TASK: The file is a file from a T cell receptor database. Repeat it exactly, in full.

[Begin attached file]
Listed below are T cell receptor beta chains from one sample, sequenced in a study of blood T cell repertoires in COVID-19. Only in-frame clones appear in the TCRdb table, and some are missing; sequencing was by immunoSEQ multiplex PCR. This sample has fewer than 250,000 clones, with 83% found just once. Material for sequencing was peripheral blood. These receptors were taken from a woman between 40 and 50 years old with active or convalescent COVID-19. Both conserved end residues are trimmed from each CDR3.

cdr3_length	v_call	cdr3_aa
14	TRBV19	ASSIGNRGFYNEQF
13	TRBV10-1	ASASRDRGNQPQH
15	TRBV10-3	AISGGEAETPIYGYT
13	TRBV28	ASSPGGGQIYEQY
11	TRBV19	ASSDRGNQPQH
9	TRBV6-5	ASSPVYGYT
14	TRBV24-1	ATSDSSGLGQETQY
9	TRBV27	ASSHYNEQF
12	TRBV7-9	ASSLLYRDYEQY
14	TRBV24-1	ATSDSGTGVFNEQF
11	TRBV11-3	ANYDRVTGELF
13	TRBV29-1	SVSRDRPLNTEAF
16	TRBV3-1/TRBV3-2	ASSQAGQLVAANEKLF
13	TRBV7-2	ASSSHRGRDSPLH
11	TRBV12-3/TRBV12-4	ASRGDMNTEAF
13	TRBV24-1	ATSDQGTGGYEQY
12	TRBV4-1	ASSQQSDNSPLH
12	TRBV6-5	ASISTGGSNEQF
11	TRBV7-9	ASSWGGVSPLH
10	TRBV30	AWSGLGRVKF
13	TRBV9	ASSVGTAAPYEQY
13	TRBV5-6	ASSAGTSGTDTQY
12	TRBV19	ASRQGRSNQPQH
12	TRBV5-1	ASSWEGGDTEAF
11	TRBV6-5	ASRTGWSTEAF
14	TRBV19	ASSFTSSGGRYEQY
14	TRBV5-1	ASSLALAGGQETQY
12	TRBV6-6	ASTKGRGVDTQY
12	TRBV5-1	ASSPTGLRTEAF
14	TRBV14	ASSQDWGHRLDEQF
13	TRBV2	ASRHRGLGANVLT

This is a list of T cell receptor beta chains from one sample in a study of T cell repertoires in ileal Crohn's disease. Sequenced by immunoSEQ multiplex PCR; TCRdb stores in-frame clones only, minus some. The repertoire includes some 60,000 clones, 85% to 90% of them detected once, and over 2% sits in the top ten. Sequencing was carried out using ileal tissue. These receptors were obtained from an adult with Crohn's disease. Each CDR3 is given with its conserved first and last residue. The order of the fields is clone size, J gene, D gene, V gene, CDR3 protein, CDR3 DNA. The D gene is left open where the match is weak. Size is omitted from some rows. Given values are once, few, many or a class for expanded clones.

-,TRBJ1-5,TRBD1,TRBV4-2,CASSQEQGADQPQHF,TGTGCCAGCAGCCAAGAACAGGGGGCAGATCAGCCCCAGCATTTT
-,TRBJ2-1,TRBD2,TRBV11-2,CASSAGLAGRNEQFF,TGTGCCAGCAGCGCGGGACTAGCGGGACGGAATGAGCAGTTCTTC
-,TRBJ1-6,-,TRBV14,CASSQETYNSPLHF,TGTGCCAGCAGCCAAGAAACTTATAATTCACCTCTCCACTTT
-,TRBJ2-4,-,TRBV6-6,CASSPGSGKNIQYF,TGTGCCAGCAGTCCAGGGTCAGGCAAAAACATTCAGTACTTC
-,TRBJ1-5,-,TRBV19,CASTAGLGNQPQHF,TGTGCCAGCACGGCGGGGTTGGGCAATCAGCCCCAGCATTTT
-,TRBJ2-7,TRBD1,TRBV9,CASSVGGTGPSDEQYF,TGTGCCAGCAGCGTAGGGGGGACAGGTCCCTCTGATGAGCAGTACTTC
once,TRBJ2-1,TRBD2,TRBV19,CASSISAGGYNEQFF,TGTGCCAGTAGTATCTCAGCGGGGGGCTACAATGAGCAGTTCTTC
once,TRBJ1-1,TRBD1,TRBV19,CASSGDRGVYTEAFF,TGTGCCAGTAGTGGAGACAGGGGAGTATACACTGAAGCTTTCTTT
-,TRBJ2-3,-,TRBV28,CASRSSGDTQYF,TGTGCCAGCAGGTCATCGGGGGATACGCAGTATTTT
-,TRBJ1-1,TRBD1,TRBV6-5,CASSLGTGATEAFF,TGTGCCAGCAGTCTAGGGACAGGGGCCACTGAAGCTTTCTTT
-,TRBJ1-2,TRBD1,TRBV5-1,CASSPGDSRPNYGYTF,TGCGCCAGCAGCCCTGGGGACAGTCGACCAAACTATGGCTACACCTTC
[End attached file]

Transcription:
Listed below are T cell receptor beta chains from one sample, sequenced in a study of blood T cell repertoires in COVID-19. Only in-frame clones appear in the TCRdb table, and some are missing; sequencing was by immunoSEQ multiplex PCR. This sample has fewer than 250,000 clones, with 83% found just once. Material for sequencing was peripheral blood. These receptors were taken from a woman between 40 and 50 years old with active or convalescent COVID-19. Both conserved end residues are trimmed from each CDR3.

cdr3_length	v_call	cdr3_aa
14	TRBV19	ASSIGNRGFYNEQF
13	TRBV10-1	ASASRDRGNQPQH
15	TRBV10-3	AISGGEAETPIYGYT
13	TRBV28	ASSPGGGQIYEQY
11	TRBV19	ASSDRGNQPQH
9	TRBV6-5	ASSPVYGYT
14	TRBV24-1	ATSDSSGLGQETQY
9	TRBV27	ASSHYNEQF
12	TRBV7-9	ASSLLYRDYEQY
14	TRBV24-1	ATSDSGTGVFNEQF
11	TRBV11-3	ANYDRVTGELF
13	TRBV29-1	SVSRDRPLNTEAF
16	TRBV3-1/TRBV3-2	ASSQAGQLVAANEKLF
13	TRBV7-2	ASSSHRGRDSPLH
11	TRBV12-3/TRBV12-4	ASRGDMNTEAF
13	TRBV24-1	ATSDQGTGGYEQY
12	TRBV4-1	ASSQQSDNSPLH
12	TRBV6-5	ASISTGGSNEQF
11	TRBV7-9	ASSWGGVSPLH
10	TRBV30	AWSGLGRVKF
13	TRBV9	ASSVGTAAPYEQY
13	TRBV5-6	ASSAGTSGTDTQY
12	TRBV19	ASRQGRSNQPQH
12	TRBV5-1	ASSWEGGDTEAF
11	TRBV6-5	ASRTGWSTEAF
14	TRBV19	ASSFTSSGGRYEQY
14	TRBV5-1	ASSLALAGGQETQY
12	TRBV6-6	ASTKGRGVDTQY
12	TRBV5-1	ASSPTGLRTEAF
14	TRBV14	ASSQDWGHRLDEQF
13	TRBV2	ASRHRGLGANVLT

This is a list of T cell receptor beta chains from one sample in a study of T cell repertoires in ileal Crohn's disease. Sequenced by immunoSEQ multiplex PCR; TCRdb stores in-frame clones only, minus some. The repertoire includes some 60,000 clones, 85% to 90% of them detected once, and over 2% sits in the top ten. Sequencing was carried out using ileal tissue. These receptors were obtained from an adult with Crohn's disease. Each CDR3 is given with its conserved first and last residue. The order of the fields is clone size, J gene, D gene, V gene, CDR3 protein, CDR3 DNA. The D gene is left open where the match is weak. Size is omitted from some rows. Given values are once, few, many or a class for expanded clones.

-,TRBJ1-5,TRBD1,TRBV4-2,CASSQEQGADQPQHF,TGTGCCAGCAGCCAAGAACAGGGGGCAGATCAGCCCCAGCATTTT
-,TRBJ2-1,TRBD2,TRBV11-2,CASSAGLAGRNEQFF,TGTGCCAGCAGCGCGGGACTAGCGGGACGGAATGAGCAGTTCTTC
-,TRBJ1-6,-,TRBV14,CASSQETYNSPLHF,TGTGCCAGCAGCCAAGAAACTTATAATTCACCTCTCCACTTT
-,TRBJ2-4,-,TRBV6-6,CASSPGSGKNIQYF,TGTGCCAGCAGTCCAGGGTCAGGCAAAAACATTCAGTACTTC
-,TRBJ1-5,-,TRBV19,CASTAGLGNQPQHF,TGTGCCAGCACGGCGGGGTTGGGCAATCAGCCCCAGCATTTT
-,TRBJ2-7,TRBD1,TRBV9,CASSVGGTGPSDEQYF,TGTGCCAGCAGCGTAGGGGGGACAGGTCCCTCTGATGAGCAGTACTTC
once,TRBJ2-1,TRBD2,TRBV19,CASSISAGGYNEQFF,TGTGCCAGTAGTATCTCAGCGGGGGGCTACAATGAGCAGTTCTTC
once,TRBJ1-1,TRBD1,TRBV19,CASSGDRGVYTEAFF,TGTGCCAGTAGTGGAGACAGGGGAGTATACACTGAAGCTTTCTTT
-,TRBJ2-3,-,TRBV28,CASRSSGDTQYF,TGTGCCAGCAGGTCATCGGGGGATACGCAGTATTTT
-,TRBJ1-1,TRBD1,TRBV6-5,CASSLGTGATEAFF,TGTGCCAGCAGTCTAGGGACAGGGGCCACTGAAGCTTTCTTT
-,TRBJ1-2,TRBD1,TRBV5-1,CASSPGDSRPNYGYTF,TGCGCCAGCAGCCCTGGGGACAGTCGACCAAACTATGGCTACACCTTC